Sevilla and Ronda

View from the rooftop terrace at my hostel.

Every place I go to in Spain, I seem to fall a little bit more in love with this country. Seville was full of life; bringing together beautiful buildings with even more beautiful people, always talking and happy. The energy that permeated from the people seemed to encompass all that Spain holds dear: a love to socialize, to enjoy good food and drink, and really just enjoy life in a leisurely manner. I now understand why I have been told that it is a place not to miss. Colourful buildings along narrow, winding streets may have made it difficult to navigate but I can’t imagine a more magical place to get lost in. The people I encountered, at both restaurants and sites were extremely friendly and talkative which if you have been to Spain you know is not normally the case.   The food was amazing, works of art and pure creation. Stuffed eggplant, tenderloin in Catalonian sauce, cheese stuffed beef Carpaccio fried and served on a bed of noodles done with a Moroccan twist were just a few of the magnificent dishes I tasted. The food and the buildings you could tell have been influenced by Seville’s close proximity to Morocco. The Real Alcazar was something beyond anything I could have imagined, with gardens that seemed to extend on forever. The city of Dawn in Game of Thrones was filmed here. The Seville Cathedral, second largest in the world, didn’t disappoint. You could have spent hours wandering through observing all its detail and ornateness. Even doing homework didn’t seem like such a chore – it’s hard to complain when you’re sitting on a rooftop terrace overlooking the Cathedral and watching the sky light up as the sun sets. I went to a Flamenco show at the Museo de Flamenco, and it was something entirely else. The singer told us at the beginning (in very broken English) that Flamenco speaks a universal language and he was correct. You felt his pain when he performed a solo, saw the dancers’ passion, and felt all of their happiness at doing something they truly enjoyed. The dance and the music have an immense amount of energy and entirely captivate your attention.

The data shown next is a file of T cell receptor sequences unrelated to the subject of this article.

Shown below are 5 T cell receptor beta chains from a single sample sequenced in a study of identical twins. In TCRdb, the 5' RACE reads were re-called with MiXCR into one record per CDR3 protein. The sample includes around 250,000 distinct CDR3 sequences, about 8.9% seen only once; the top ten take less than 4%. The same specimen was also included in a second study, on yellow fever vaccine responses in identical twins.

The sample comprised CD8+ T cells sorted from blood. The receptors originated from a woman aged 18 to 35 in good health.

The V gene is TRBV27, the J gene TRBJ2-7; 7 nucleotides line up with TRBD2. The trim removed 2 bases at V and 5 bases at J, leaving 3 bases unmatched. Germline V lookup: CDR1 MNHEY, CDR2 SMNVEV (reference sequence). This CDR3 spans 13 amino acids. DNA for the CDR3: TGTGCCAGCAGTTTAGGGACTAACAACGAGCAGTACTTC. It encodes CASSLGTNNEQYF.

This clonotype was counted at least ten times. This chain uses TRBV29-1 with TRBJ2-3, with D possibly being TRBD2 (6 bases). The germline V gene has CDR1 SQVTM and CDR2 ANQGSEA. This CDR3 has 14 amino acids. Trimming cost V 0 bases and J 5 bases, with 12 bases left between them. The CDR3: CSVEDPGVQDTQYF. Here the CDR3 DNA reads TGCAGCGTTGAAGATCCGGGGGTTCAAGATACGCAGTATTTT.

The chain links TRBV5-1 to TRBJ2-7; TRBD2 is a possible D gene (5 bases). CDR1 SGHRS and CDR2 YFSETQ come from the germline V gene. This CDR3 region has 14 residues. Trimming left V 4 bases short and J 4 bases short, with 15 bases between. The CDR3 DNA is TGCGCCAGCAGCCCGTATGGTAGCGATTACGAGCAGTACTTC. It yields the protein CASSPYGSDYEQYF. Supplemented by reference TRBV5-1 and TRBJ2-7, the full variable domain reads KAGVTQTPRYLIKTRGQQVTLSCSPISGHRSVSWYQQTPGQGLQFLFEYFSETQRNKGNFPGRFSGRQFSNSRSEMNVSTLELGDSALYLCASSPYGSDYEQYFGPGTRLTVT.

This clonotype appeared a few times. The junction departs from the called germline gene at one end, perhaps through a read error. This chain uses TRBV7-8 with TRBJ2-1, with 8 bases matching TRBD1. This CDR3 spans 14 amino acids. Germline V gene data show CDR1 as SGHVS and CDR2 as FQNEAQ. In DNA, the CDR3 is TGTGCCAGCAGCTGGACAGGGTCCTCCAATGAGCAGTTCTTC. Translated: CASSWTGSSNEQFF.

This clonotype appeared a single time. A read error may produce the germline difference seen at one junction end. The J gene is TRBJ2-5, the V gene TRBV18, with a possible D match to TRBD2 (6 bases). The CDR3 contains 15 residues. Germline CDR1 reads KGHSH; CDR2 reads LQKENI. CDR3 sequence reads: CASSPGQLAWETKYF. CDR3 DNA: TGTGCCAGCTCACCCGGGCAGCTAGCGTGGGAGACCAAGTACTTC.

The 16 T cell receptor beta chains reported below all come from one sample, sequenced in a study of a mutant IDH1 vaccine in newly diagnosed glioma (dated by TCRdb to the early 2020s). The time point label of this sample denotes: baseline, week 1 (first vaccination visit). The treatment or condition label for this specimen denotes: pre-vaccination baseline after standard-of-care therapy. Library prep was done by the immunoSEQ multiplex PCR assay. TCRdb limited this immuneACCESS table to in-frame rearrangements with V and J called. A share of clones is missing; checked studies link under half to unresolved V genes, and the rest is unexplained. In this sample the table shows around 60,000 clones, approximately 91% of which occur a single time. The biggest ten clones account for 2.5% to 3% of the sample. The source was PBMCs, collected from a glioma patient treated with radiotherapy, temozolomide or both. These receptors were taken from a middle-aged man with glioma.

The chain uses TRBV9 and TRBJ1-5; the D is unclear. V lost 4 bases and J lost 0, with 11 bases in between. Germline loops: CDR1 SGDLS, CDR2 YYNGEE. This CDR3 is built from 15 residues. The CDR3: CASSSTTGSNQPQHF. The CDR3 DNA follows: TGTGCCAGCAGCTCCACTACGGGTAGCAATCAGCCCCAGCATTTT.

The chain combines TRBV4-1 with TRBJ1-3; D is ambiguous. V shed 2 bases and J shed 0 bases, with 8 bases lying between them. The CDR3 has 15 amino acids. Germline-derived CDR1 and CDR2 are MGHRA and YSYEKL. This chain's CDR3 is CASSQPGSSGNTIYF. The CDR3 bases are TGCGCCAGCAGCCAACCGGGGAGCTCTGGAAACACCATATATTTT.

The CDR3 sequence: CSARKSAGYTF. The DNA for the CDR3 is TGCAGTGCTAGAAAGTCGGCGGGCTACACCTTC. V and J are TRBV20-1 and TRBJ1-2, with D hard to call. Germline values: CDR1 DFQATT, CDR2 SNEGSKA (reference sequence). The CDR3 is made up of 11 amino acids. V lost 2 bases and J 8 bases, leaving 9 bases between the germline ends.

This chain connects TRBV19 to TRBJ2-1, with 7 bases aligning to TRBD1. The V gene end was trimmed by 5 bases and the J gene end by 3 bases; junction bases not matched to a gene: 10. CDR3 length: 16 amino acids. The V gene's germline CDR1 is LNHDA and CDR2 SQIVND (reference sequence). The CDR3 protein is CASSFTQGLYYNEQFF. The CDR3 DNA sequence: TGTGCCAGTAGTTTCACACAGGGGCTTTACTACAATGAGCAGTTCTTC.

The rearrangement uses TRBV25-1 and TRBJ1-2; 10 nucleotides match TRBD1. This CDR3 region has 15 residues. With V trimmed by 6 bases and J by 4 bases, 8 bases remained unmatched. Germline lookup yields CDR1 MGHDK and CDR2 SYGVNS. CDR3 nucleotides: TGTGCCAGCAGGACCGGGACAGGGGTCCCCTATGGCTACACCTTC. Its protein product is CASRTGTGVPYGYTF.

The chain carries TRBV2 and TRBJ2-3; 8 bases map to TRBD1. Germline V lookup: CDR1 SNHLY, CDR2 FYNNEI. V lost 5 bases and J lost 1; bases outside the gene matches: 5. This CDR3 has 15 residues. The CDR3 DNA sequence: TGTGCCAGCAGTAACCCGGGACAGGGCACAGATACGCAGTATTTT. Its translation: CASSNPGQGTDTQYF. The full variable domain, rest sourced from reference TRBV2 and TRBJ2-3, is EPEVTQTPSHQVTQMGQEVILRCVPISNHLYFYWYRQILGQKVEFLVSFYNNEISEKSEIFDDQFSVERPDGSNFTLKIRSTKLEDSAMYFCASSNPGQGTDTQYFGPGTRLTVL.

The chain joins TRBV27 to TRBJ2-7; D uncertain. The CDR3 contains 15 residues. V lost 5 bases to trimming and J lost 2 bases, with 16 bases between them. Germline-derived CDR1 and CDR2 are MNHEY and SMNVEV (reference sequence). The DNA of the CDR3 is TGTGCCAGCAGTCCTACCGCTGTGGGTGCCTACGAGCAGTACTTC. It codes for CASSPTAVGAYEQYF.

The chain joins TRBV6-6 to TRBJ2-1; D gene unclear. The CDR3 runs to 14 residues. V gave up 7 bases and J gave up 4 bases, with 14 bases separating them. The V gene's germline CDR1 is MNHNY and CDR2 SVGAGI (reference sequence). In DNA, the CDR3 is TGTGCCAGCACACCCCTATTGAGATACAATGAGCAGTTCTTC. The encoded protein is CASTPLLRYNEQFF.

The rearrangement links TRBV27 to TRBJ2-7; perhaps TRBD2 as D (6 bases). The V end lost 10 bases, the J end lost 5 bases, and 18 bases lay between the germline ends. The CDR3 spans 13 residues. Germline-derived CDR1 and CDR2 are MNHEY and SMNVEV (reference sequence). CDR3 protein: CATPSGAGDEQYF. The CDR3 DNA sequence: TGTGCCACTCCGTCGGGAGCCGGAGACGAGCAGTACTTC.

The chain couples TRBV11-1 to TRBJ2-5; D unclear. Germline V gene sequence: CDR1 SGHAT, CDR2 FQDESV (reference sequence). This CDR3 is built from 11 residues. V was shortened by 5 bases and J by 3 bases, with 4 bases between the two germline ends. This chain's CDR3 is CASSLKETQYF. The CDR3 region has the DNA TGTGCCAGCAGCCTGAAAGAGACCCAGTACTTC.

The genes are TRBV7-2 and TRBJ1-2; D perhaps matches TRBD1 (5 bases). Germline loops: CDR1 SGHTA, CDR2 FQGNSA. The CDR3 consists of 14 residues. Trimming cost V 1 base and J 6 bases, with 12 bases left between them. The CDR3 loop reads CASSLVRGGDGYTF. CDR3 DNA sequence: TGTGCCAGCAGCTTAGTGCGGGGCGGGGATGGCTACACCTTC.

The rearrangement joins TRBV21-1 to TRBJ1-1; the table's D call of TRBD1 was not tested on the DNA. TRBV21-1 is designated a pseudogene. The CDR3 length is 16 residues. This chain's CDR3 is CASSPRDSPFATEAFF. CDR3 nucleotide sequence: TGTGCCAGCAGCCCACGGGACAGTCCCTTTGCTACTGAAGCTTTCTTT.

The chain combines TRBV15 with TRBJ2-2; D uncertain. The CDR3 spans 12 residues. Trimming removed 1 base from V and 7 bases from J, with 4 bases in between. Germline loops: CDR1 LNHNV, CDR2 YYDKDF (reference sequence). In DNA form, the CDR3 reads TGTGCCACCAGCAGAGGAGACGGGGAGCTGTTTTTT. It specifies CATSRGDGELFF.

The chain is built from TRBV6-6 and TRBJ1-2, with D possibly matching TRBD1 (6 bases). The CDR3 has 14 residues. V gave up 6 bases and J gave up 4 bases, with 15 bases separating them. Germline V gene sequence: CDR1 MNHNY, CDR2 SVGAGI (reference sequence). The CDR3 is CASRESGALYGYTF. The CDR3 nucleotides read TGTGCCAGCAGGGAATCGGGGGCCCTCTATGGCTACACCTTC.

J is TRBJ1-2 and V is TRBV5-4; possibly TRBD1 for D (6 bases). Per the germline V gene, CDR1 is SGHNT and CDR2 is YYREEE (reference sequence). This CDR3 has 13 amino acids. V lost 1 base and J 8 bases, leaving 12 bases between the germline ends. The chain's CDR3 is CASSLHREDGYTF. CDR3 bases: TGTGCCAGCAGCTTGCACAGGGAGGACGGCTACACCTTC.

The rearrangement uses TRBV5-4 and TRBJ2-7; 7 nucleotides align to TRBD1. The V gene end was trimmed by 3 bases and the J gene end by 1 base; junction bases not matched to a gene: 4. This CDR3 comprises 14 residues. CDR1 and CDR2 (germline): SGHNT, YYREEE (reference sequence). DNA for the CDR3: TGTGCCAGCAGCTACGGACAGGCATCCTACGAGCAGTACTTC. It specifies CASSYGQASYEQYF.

Ronda, about 2 hours to the east of Seville, was a destination I found before coming to Spain. I had stumbled upon a picture of a bridge over a gorge with houses built on the edge of sheer cliffs. Something about it just drew me to it. It was well worth the travels to get there, albeit it was very cold and as I had only looked up Seville’s forecast (which was in the 20s) I didn’t bring a jacket and I froze! It was nice to get to add a little adventure to the trip; climbing down the gorge’s side, seeing which trails would lead somewhere with a beautiful viewpoint while others just led to dead ends. I ended up walking around the entire old part of the city (the Puente Nuevo separates the old and new parts of the city), seeing the place I had stood at the bottom of the bridge from a point at the bottom about 15 m away separated by what I imagine was very cold water. I had the most amazing Paella, granted I actually ate it inside (which is a first since travelling with dad) as I tried to tough it out outside but when I started to lose feelings in my fingers I gave up. I am the worst Canadian ever and I plan on absolutely dying when I return home in just over a month’s time!



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One Comment Add yours

  1. Jackie says:

    Such an amazing place! The colors of the sky, the architecture, the landscape…truly a vision.
    See you soon, take extra good care.


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